• Treatment programs should test patients for HIV/AIDS, hepatitis B and C, tuberculosis, and other infectious diseases as well as teach them about steps they can take to reduce their risk of these illnesses.”

Discover How Northpoint Seattle Can Help

Dealing with drug addiction and OCD is one of the hardest things a person will go through in their life. These two diseases work together to create a situation that many people find themselves stuck in. It affects their family, work, school, and health. At Northpoint Seattle, we prefer to view these obstacles as opportunities to become better, happier members of society. Besides typical detox and therapies that help transform negative drug habits, we help patients learn and adopt habits that increase their sense of well-being:

  • Eating right – Diet is an important aspect. If you were doing drugs or suffering from anxiety, it might be the case that you used food in an unhealthy way – be it eating too much or too little. We serve food in our facility that helps you get back into shape, and we have resources that help you make good food choices once you return home.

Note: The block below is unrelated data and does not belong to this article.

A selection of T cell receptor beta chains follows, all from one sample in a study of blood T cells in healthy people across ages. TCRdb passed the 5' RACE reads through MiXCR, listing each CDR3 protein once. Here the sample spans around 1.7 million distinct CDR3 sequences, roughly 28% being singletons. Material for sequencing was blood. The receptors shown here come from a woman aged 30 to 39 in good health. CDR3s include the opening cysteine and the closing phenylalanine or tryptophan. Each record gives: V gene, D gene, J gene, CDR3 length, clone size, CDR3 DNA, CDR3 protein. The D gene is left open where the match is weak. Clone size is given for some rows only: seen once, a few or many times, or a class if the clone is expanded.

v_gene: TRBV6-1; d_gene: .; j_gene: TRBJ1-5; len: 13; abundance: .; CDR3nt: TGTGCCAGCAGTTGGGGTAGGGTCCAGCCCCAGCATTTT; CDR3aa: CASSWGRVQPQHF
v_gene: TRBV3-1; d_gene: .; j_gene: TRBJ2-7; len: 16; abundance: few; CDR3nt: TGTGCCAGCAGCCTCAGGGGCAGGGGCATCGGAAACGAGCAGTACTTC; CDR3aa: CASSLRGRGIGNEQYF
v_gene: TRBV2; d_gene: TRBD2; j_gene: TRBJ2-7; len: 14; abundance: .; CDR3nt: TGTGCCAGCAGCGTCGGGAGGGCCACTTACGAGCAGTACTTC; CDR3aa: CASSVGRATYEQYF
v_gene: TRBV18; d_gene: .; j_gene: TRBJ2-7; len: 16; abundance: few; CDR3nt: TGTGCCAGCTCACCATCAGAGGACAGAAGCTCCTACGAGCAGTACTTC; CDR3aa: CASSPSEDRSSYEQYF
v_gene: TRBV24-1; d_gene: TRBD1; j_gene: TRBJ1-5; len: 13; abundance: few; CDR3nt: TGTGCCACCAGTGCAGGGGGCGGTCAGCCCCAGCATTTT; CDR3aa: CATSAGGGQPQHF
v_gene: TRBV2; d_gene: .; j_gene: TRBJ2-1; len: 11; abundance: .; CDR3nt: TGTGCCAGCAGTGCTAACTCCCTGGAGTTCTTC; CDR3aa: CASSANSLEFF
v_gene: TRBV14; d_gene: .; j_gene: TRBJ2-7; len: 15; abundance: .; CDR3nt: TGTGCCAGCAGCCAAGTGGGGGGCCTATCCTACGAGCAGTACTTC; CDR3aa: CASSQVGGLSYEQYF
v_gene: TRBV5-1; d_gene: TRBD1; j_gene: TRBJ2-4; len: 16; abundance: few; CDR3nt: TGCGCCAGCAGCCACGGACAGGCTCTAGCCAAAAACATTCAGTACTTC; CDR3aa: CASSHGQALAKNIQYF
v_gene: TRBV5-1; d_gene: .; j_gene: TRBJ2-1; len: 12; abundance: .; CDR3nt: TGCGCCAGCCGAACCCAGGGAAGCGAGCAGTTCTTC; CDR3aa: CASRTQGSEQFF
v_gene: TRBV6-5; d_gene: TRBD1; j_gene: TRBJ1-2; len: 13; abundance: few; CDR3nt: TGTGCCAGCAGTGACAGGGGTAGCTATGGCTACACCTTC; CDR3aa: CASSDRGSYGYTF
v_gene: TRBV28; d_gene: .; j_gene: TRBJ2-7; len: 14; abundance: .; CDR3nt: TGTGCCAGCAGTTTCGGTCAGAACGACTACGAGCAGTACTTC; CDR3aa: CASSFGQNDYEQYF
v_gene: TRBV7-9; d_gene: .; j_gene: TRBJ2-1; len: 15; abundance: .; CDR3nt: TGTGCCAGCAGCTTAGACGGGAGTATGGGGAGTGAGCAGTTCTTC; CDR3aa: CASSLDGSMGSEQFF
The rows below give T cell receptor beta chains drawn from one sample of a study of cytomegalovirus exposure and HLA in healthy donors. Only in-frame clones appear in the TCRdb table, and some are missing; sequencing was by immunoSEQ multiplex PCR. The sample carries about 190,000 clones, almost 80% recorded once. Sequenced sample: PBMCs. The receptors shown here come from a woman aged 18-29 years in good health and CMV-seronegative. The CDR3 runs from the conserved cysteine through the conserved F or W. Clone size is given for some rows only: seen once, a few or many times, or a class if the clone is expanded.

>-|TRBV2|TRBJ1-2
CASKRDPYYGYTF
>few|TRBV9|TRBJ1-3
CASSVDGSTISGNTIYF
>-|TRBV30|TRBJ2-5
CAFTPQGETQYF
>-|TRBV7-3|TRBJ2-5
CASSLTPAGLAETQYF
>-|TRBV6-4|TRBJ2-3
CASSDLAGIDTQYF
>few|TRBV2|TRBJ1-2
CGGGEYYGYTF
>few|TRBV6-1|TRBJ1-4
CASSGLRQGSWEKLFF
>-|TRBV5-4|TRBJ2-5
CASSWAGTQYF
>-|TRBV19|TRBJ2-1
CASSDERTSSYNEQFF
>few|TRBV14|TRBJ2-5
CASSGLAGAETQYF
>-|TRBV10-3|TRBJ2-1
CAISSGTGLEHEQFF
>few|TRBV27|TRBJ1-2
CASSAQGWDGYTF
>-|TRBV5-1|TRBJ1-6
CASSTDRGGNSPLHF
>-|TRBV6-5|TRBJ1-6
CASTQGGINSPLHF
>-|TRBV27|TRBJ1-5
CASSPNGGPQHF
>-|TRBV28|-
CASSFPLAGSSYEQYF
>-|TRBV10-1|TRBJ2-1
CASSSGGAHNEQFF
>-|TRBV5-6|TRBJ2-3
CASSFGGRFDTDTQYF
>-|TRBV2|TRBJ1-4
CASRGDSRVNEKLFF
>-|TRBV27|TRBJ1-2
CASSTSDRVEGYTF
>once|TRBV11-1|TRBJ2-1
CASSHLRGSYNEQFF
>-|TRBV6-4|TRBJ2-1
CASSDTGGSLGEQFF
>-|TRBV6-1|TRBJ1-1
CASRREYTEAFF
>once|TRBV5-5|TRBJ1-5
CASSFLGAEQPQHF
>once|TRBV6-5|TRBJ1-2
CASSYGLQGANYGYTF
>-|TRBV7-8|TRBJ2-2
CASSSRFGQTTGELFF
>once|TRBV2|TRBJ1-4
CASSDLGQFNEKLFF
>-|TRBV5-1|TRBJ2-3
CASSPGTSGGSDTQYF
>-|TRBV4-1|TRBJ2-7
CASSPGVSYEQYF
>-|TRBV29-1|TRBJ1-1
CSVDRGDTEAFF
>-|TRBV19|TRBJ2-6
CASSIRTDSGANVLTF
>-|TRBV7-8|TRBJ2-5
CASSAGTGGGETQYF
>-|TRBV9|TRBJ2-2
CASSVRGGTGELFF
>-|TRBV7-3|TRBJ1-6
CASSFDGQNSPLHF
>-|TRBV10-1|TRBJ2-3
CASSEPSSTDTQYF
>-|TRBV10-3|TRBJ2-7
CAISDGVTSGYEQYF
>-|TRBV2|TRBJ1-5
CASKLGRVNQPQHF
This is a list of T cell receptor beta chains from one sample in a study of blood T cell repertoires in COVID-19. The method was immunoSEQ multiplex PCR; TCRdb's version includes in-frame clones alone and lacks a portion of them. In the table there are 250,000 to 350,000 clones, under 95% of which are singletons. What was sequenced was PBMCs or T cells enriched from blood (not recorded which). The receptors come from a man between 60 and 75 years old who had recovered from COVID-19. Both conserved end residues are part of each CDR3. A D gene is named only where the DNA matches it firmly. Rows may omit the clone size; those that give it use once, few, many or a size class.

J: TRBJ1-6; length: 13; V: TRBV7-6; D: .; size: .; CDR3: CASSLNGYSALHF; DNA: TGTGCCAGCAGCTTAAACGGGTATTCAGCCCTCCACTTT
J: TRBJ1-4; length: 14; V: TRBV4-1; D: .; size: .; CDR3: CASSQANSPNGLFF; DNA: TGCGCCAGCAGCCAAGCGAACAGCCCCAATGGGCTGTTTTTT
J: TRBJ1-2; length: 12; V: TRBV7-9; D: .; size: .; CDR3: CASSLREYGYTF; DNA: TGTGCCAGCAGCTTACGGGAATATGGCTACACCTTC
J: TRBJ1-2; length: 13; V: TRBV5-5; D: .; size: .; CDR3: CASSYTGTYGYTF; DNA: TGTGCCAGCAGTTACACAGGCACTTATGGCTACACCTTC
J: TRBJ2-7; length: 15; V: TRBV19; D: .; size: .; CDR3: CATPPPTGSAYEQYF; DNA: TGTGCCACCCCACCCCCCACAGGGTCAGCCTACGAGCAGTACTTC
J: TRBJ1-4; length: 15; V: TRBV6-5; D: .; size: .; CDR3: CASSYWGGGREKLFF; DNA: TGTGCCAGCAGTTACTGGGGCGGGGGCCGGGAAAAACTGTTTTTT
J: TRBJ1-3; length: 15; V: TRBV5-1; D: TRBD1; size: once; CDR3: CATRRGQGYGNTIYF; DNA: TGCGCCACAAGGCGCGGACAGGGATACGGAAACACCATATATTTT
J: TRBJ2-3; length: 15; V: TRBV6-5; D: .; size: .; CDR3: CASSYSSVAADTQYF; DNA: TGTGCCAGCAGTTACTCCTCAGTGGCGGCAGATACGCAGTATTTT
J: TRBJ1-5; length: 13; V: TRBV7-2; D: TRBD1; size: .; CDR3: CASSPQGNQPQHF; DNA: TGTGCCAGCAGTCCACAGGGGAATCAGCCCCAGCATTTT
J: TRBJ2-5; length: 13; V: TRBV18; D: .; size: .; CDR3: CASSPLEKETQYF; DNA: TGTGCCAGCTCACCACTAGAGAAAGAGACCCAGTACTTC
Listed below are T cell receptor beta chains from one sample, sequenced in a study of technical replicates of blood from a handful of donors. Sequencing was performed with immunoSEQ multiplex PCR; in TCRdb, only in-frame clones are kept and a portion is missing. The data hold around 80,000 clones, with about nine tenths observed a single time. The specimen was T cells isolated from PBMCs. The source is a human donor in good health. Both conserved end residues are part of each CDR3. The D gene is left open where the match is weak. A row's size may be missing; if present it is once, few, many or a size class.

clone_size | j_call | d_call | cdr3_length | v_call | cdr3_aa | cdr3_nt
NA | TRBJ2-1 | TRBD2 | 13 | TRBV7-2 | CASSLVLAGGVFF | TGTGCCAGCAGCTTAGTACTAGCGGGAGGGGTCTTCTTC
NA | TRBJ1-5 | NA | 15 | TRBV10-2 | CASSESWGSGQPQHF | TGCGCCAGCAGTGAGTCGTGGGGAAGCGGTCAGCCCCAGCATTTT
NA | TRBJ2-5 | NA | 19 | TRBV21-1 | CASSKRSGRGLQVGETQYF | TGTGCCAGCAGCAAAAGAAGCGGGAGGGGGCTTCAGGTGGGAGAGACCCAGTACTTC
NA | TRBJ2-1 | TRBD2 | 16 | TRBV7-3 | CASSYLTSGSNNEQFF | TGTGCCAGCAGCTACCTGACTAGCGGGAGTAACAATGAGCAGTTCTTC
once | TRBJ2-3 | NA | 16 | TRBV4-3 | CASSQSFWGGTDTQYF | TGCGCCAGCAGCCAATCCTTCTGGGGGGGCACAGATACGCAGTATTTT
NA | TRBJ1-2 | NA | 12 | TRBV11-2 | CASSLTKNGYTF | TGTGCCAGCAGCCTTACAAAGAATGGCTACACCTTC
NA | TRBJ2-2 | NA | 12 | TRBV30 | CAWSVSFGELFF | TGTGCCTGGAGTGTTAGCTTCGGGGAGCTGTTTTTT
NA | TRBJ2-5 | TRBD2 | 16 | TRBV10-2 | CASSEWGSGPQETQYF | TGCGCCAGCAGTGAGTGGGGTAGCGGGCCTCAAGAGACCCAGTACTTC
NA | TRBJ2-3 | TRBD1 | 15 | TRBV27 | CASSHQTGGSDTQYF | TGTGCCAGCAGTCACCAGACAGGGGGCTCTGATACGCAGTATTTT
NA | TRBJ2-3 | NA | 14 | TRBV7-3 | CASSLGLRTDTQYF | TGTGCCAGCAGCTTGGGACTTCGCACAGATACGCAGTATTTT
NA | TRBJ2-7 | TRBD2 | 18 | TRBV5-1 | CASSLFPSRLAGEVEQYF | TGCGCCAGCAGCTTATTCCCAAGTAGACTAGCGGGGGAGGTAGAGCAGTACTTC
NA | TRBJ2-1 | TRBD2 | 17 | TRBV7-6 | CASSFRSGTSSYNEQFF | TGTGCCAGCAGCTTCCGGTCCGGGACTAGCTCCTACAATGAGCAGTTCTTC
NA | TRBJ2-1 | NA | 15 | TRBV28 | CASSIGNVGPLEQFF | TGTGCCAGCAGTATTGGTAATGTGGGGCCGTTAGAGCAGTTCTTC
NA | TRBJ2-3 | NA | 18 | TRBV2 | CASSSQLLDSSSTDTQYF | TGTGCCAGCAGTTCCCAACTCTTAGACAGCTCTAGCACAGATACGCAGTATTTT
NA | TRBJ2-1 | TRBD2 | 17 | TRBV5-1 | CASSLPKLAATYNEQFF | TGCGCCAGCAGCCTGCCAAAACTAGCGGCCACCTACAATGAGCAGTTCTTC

• Exercising – Enjoying everything your body can do for you begins immediately. Under medical supervision, you will participate in exercises that get you moving and feeling amazing. When you return home, we will encourage you to manage your health through regular exercise.
  • Learning to have fun without drugs or alcohol – There are many things to do that don’t involve drug or alcohol use. We work with you to identify situations that don’t trigger your addiction or OCD to find fun activities you can do without worry of relapse.
  • Socializing – Socializing can be a trigger for both substance abuse and OCD. We help you learn that social interactions don’t need to rely on drug use or obsessive behaviors through group support.

Learn more about what Northpoint Seattle can do to get you sober and healthy again by calling 425.414.3530.